Given this netlist:


Here we solve for the voltage between 3,0. The math should be easy and only takes several seconds for the calculator:

6 1 + ( 𝕚 2 + 𝕚 ) 2 + 𝕚 𝕚 ( 𝕚 ) 𝕚 = 18 + 12 𝕚 13

But if you dare to solve the netlist directly with s\ac() in exact mode, after a long time the calculator would still be busy. If it's in exam then good luck with that.

Fortunately with approximation mode Symbulator solves to 1.38461538+.923076923𝕚 (stored in vr4), which is indeed correct.

Example 1When it is possible to get exact solution by hand but Symbulator took forever to solve.

5.2Frequency domain analysis

The function is s\fd(cir).

Similar to transient analysis, the 5th element of l and c are initial current and voltage respectively. For Symbulator 6 missing the 5th element for inductor or capacitor would give an error.

5.3Expert mode

The function is s\ex(cir). The idea is that once you have basic understanding of how Symbulator can generate equations for circuit analysis, you can specify additional unknowns and constraints and then solve form them. To be honest it is not that scary.

6Compare to GNUCap

There isn't much documentation on GNUCap, but since it is a program running on PC it is fast as light compared to the calculator program running with very limited computing power.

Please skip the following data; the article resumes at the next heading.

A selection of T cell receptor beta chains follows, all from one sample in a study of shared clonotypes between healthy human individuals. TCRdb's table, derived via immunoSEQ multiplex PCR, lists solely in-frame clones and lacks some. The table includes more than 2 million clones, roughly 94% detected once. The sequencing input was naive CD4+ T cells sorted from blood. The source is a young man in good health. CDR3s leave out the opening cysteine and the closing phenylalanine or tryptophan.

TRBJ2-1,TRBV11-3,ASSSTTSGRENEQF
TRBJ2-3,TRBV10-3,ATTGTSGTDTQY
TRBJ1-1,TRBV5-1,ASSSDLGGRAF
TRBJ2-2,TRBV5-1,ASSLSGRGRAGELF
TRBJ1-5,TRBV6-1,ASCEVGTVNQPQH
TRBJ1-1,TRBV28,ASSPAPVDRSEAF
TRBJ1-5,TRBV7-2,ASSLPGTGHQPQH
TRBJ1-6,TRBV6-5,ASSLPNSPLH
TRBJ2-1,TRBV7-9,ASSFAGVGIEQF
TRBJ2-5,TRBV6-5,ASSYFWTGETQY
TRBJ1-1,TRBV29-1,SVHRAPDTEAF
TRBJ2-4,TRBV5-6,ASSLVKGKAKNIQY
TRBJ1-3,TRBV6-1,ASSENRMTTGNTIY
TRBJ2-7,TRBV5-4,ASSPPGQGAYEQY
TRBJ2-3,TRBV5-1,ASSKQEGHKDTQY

For the netlist:


The result of s\ac(cir,400) is 1.04-0.31𝕚. To do that in GNUCap, the input file needs to be like so:

   |AC example                                                 
   |i1 0 1 ac 2 phase=0                                        
   |r1 1 2 5
   |r2 2 3 8
 5 |c1 2 3 625u
   |l1 3 0 25m
   |r3 1 4 2
   |l2 4 5 10m
   |r4 4 5 4
10 |r5 5 0 6
   |.print ac ir(r1) ii(r1)                                    
   |.ac 63.6619772367                                          

The first line is always treated as title and will be displayed to output.

The AC current is specified as so.

For rectangular format it is ir() and ii(), for polar it is im() and ip().

Remember the frequency is ω 2 π .

And this is the result:

AC example
#Freq       ir(r1)     ii(r1)
 63.662     1.0402    -0.31048